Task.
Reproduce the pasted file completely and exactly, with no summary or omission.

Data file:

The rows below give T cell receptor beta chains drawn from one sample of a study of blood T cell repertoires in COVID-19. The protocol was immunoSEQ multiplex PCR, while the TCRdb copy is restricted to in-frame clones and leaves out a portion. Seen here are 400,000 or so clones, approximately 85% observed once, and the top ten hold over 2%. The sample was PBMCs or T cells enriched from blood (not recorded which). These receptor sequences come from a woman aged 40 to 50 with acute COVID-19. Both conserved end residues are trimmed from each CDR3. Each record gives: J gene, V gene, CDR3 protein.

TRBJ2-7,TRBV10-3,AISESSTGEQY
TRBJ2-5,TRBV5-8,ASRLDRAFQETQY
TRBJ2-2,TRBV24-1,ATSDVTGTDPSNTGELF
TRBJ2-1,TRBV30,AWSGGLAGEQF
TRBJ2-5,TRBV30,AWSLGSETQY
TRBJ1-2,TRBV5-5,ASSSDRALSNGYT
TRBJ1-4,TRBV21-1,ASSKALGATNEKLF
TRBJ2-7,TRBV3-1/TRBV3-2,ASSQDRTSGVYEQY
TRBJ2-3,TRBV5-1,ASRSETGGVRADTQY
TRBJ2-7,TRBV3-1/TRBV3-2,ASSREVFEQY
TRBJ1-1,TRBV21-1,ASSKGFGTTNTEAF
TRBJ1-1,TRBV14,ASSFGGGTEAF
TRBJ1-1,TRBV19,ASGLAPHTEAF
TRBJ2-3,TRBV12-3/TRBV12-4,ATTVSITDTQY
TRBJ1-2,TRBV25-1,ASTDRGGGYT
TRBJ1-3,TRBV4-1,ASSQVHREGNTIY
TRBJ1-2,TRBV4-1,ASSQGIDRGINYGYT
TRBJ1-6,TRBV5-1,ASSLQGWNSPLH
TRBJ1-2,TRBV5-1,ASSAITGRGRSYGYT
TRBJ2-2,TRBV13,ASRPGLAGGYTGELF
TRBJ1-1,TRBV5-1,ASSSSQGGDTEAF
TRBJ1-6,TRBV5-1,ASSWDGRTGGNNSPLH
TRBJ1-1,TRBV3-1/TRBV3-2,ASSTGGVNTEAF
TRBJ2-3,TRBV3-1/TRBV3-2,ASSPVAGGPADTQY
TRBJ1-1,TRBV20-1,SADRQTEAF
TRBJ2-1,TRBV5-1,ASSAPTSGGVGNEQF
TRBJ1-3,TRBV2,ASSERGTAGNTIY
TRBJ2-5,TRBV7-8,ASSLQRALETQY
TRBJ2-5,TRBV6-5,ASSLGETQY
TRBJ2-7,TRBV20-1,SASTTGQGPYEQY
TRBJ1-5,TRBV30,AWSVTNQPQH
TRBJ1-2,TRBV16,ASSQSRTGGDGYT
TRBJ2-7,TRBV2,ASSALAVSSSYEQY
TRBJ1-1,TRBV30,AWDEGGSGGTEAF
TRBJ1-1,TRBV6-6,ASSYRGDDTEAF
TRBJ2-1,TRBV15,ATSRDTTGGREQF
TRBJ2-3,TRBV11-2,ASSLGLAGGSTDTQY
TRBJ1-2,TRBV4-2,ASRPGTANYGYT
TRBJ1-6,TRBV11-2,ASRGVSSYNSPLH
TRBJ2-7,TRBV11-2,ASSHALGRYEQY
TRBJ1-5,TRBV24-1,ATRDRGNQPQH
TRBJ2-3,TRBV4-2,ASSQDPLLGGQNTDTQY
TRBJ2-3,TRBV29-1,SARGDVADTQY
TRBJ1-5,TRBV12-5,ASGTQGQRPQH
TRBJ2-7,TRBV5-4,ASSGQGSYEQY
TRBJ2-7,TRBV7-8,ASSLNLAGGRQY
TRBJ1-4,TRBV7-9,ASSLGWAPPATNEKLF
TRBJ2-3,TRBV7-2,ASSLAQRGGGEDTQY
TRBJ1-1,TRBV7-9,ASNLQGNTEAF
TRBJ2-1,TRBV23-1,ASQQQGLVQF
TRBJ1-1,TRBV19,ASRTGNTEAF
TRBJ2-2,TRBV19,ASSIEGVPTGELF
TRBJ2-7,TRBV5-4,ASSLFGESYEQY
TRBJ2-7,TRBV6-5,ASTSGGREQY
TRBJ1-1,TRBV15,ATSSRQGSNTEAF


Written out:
The rows below give T cell receptor beta chains drawn from one sample of a study of blood T cell repertoires in COVID-19. The protocol was immunoSEQ multiplex PCR, while the TCRdb copy is restricted to in-frame clones and leaves out a portion. Seen here are 400,000 or so clones, approximately 85% observed once, and the top ten hold over 2%. The sample was PBMCs or T cells enriched from blood (not recorded which). These receptor sequences come from a woman aged 40 to 50 with acute COVID-19. Both conserved end residues are trimmed from each CDR3. Each record gives: J gene, V gene, CDR3 protein.

TRBJ2-7,TRBV10-3,AISESSTGEQY
TRBJ2-5,TRBV5-8,ASRLDRAFQETQY
TRBJ2-2,TRBV24-1,ATSDVTGTDPSNTGELF
TRBJ2-1,TRBV30,AWSGGLAGEQF
TRBJ2-5,TRBV30,AWSLGSETQY
TRBJ1-2,TRBV5-5,ASSSDRALSNGYT
TRBJ1-4,TRBV21-1,ASSKALGATNEKLF
TRBJ2-7,TRBV3-1/TRBV3-2,ASSQDRTSGVYEQY
TRBJ2-3,TRBV5-1,ASRSETGGVRADTQY
TRBJ2-7,TRBV3-1/TRBV3-2,ASSREVFEQY
TRBJ1-1,TRBV21-1,ASSKGFGTTNTEAF
TRBJ1-1,TRBV14,ASSFGGGTEAF
TRBJ1-1,TRBV19,ASGLAPHTEAF
TRBJ2-3,TRBV12-3/TRBV12-4,ATTVSITDTQY
TRBJ1-2,TRBV25-1,ASTDRGGGYT
TRBJ1-3,TRBV4-1,ASSQVHREGNTIY
TRBJ1-2,TRBV4-1,ASSQGIDRGINYGYT
TRBJ1-6,TRBV5-1,ASSLQGWNSPLH
TRBJ1-2,TRBV5-1,ASSAITGRGRSYGYT
TRBJ2-2,TRBV13,ASRPGLAGGYTGELF
TRBJ1-1,TRBV5-1,ASSSSQGGDTEAF
TRBJ1-6,TRBV5-1,ASSWDGRTGGNNSPLH
TRBJ1-1,TRBV3-1/TRBV3-2,ASSTGGVNTEAF
TRBJ2-3,TRBV3-1/TRBV3-2,ASSPVAGGPADTQY
TRBJ1-1,TRBV20-1,SADRQTEAF
TRBJ2-1,TRBV5-1,ASSAPTSGGVGNEQF
TRBJ1-3,TRBV2,ASSERGTAGNTIY
TRBJ2-5,TRBV7-8,ASSLQRALETQY
TRBJ2-5,TRBV6-5,ASSLGETQY
TRBJ2-7,TRBV20-1,SASTTGQGPYEQY
TRBJ1-5,TRBV30,AWSVTNQPQH
TRBJ1-2,TRBV16,ASSQSRTGGDGYT
TRBJ2-7,TRBV2,ASSALAVSSSYEQY
TRBJ1-1,TRBV30,AWDEGGSGGTEAF
TRBJ1-1,TRBV6-6,ASSYRGDDTEAF
TRBJ2-1,TRBV15,ATSRDTTGGREQF
TRBJ2-3,TRBV11-2,ASSLGLAGGSTDTQY
TRBJ1-2,TRBV4-2,ASRPGTANYGYT
TRBJ1-6,TRBV11-2,ASRGVSSYNSPLH
TRBJ2-7,TRBV11-2,ASSHALGRYEQY
TRBJ1-5,TRBV24-1,ATRDRGNQPQH
TRBJ2-3,TRBV4-2,ASSQDPLLGGQNTDTQY
TRBJ2-3,TRBV29-1,SARGDVADTQY
TRBJ1-5,TRBV12-5,ASGTQGQRPQH
TRBJ2-7,TRBV5-4,ASSGQGSYEQY
TRBJ2-7,TRBV7-8,ASSLNLAGGRQY
TRBJ1-4,TRBV7-9,ASSLGWAPPATNEKLF
TRBJ2-3,TRBV7-2,ASSLAQRGGGEDTQY
TRBJ1-1,TRBV7-9,ASNLQGNTEAF
TRBJ2-1,TRBV23-1,ASQQQGLVQF
TRBJ1-1,TRBV19,ASRTGNTEAF
TRBJ2-2,TRBV19,ASSIEGVPTGELF
TRBJ2-7,TRBV5-4,ASSLFGESYEQY
TRBJ2-7,TRBV6-5,ASTSGGREQY
TRBJ1-1,TRBV15,ATSSRQGSNTEAF